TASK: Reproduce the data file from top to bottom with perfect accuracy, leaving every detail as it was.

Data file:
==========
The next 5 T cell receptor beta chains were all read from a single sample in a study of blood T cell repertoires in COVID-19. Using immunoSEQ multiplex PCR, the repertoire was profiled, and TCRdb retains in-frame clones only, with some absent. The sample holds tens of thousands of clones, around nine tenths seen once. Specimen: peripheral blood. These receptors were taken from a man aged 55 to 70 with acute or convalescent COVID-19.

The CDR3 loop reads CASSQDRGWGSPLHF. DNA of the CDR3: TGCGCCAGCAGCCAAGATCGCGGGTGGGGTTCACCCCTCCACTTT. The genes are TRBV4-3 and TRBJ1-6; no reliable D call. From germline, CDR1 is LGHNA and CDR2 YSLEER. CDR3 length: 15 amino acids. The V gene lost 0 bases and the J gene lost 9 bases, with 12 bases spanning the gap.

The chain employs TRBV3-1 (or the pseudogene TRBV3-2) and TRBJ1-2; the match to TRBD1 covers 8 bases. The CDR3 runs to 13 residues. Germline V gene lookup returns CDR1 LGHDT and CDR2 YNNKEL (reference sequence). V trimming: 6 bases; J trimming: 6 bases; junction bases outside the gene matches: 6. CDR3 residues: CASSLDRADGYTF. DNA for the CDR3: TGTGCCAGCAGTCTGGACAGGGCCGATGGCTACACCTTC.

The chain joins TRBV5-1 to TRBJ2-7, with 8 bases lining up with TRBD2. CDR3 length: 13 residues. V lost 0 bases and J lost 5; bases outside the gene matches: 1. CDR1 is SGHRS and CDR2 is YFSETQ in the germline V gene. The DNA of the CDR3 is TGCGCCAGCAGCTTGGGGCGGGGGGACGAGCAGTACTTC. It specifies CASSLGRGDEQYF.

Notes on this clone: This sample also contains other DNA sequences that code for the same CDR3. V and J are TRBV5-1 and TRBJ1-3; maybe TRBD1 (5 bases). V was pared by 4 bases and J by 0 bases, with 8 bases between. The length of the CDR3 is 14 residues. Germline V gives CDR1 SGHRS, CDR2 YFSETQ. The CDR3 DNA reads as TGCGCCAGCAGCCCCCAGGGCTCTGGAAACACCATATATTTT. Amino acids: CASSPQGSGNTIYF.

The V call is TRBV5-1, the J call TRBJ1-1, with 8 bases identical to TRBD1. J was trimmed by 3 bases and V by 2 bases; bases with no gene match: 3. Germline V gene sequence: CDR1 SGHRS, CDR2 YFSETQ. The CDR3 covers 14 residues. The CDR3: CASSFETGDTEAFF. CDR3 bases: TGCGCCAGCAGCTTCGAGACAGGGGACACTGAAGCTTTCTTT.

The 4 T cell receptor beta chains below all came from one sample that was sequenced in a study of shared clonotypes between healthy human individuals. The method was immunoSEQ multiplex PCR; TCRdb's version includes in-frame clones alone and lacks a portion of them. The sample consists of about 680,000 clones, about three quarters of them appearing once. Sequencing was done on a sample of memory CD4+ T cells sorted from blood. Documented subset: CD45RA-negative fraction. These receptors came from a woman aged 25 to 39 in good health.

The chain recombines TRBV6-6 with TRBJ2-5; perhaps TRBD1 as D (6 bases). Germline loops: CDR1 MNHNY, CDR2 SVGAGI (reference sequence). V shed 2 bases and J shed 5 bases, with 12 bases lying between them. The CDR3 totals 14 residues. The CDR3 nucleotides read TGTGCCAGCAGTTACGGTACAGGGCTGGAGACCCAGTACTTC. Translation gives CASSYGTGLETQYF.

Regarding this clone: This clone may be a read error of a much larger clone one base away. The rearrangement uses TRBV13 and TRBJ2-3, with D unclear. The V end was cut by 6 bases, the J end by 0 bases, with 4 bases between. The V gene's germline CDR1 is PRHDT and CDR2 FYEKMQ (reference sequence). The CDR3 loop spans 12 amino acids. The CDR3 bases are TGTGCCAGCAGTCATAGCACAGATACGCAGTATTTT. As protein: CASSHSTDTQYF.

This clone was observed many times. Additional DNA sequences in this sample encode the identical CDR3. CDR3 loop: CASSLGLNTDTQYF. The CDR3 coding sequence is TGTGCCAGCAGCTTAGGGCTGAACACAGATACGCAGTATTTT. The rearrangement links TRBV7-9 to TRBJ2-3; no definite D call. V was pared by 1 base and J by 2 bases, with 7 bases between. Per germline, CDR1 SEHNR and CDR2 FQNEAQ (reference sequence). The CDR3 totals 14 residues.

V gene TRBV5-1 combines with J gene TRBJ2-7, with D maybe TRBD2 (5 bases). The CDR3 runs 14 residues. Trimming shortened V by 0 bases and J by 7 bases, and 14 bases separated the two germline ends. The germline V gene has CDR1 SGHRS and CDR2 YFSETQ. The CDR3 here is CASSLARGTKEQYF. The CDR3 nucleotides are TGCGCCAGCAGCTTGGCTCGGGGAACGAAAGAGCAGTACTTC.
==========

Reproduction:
The next 5 T cell receptor beta chains were all read from a single sample in a study of blood T cell repertoires in COVID-19. Using immunoSEQ multiplex PCR, the repertoire was profiled, and TCRdb retains in-frame clones only, with some absent. The sample holds tens of thousands of clones, around nine tenths seen once. Specimen: peripheral blood. These receptors were taken from a man aged 55 to 70 with acute or convalescent COVID-19.

The CDR3 loop reads CASSQDRGWGSPLHF. DNA of the CDR3: TGCGCCAGCAGCCAAGATCGCGGGTGGGGTTCACCCCTCCACTTT. The genes are TRBV4-3 and TRBJ1-6; no reliable D call. From germline, CDR1 is LGHNA and CDR2 YSLEER. CDR3 length: 15 amino acids. The V gene lost 0 bases and the J gene lost 9 bases, with 12 bases spanning the gap.

The chain employs TRBV3-1 (or the pseudogene TRBV3-2) and TRBJ1-2; the match to TRBD1 covers 8 bases. The CDR3 runs to 13 residues. Germline V gene lookup returns CDR1 LGHDT and CDR2 YNNKEL (reference sequence). V trimming: 6 bases; J trimming: 6 bases; junction bases outside the gene matches: 6. CDR3 residues: CASSLDRADGYTF. DNA for the CDR3: TGTGCCAGCAGTCTGGACAGGGCCGATGGCTACACCTTC.

The chain joins TRBV5-1 to TRBJ2-7, with 8 bases lining up with TRBD2. CDR3 length: 13 residues. V lost 0 bases and J lost 5; bases outside the gene matches: 1. CDR1 is SGHRS and CDR2 is YFSETQ in the germline V gene. The DNA of the CDR3 is TGCGCCAGCAGCTTGGGGCGGGGGGACGAGCAGTACTTC. It specifies CASSLGRGDEQYF.

Notes on this clone: This sample also contains other DNA sequences that code for the same CDR3. V and J are TRBV5-1 and TRBJ1-3; maybe TRBD1 (5 bases). V was pared by 4 bases and J by 0 bases, with 8 bases between. The length of the CDR3 is 14 residues. Germline V gives CDR1 SGHRS, CDR2 YFSETQ. The CDR3 DNA reads as TGCGCCAGCAGCCCCCAGGGCTCTGGAAACACCATATATTTT. Amino acids: CASSPQGSGNTIYF.

The V call is TRBV5-1, the J call TRBJ1-1, with 8 bases identical to TRBD1. J was trimmed by 3 bases and V by 2 bases; bases with no gene match: 3. Germline V gene sequence: CDR1 SGHRS, CDR2 YFSETQ. The CDR3 covers 14 residues. The CDR3: CASSFETGDTEAFF. CDR3 bases: TGCGCCAGCAGCTTCGAGACAGGGGACACTGAAGCTTTCTTT.

The 4 T cell receptor beta chains below all came from one sample that was sequenced in a study of shared clonotypes between healthy human individuals. The method was immunoSEQ multiplex PCR; TCRdb's version includes in-frame clones alone and lacks a portion of them. The sample consists of about 680,000 clones, about three quarters of them appearing once. Sequencing was done on a sample of memory CD4+ T cells sorted from blood. Documented subset: CD45RA-negative fraction. These receptors came from a woman aged 25 to 39 in good health.

The chain recombines TRBV6-6 with TRBJ2-5; perhaps TRBD1 as D (6 bases). Germline loops: CDR1 MNHNY, CDR2 SVGAGI (reference sequence). V shed 2 bases and J shed 5 bases, with 12 bases lying between them. The CDR3 totals 14 residues. The CDR3 nucleotides read TGTGCCAGCAGTTACGGTACAGGGCTGGAGACCCAGTACTTC. Translation gives CASSYGTGLETQYF.

Regarding this clone: This clone may be a read error of a much larger clone one base away. The rearrangement uses TRBV13 and TRBJ2-3, with D unclear. The V end was cut by 6 bases, the J end by 0 bases, with 4 bases between. The V gene's germline CDR1 is PRHDT and CDR2 FYEKMQ (reference sequence). The CDR3 loop spans 12 amino acids. The CDR3 bases are TGTGCCAGCAGTCATAGCACAGATACGCAGTATTTT. As protein: CASSHSTDTQYF.

This clone was observed many times. Additional DNA sequences in this sample encode the identical CDR3. CDR3 loop: CASSLGLNTDTQYF. The CDR3 coding sequence is TGTGCCAGCAGCTTAGGGCTGAACACAGATACGCAGTATTTT. The rearrangement links TRBV7-9 to TRBJ2-3; no definite D call. V was pared by 1 base and J by 2 bases, with 7 bases between. Per germline, CDR1 SEHNR and CDR2 FQNEAQ (reference sequence). The CDR3 totals 14 residues.

V gene TRBV5-1 combines with J gene TRBJ2-7, with D maybe TRBD2 (5 bases). The CDR3 runs 14 residues. Trimming shortened V by 0 bases and J by 7 bases, and 14 bases separated the two germline ends. The germline V gene has CDR1 SGHRS and CDR2 YFSETQ. The CDR3 here is CASSLARGTKEQYF. The CDR3 nucleotides are TGCGCCAGCAGCTTGGCTCGGGGAACGAAAGAGCAGTACTTC.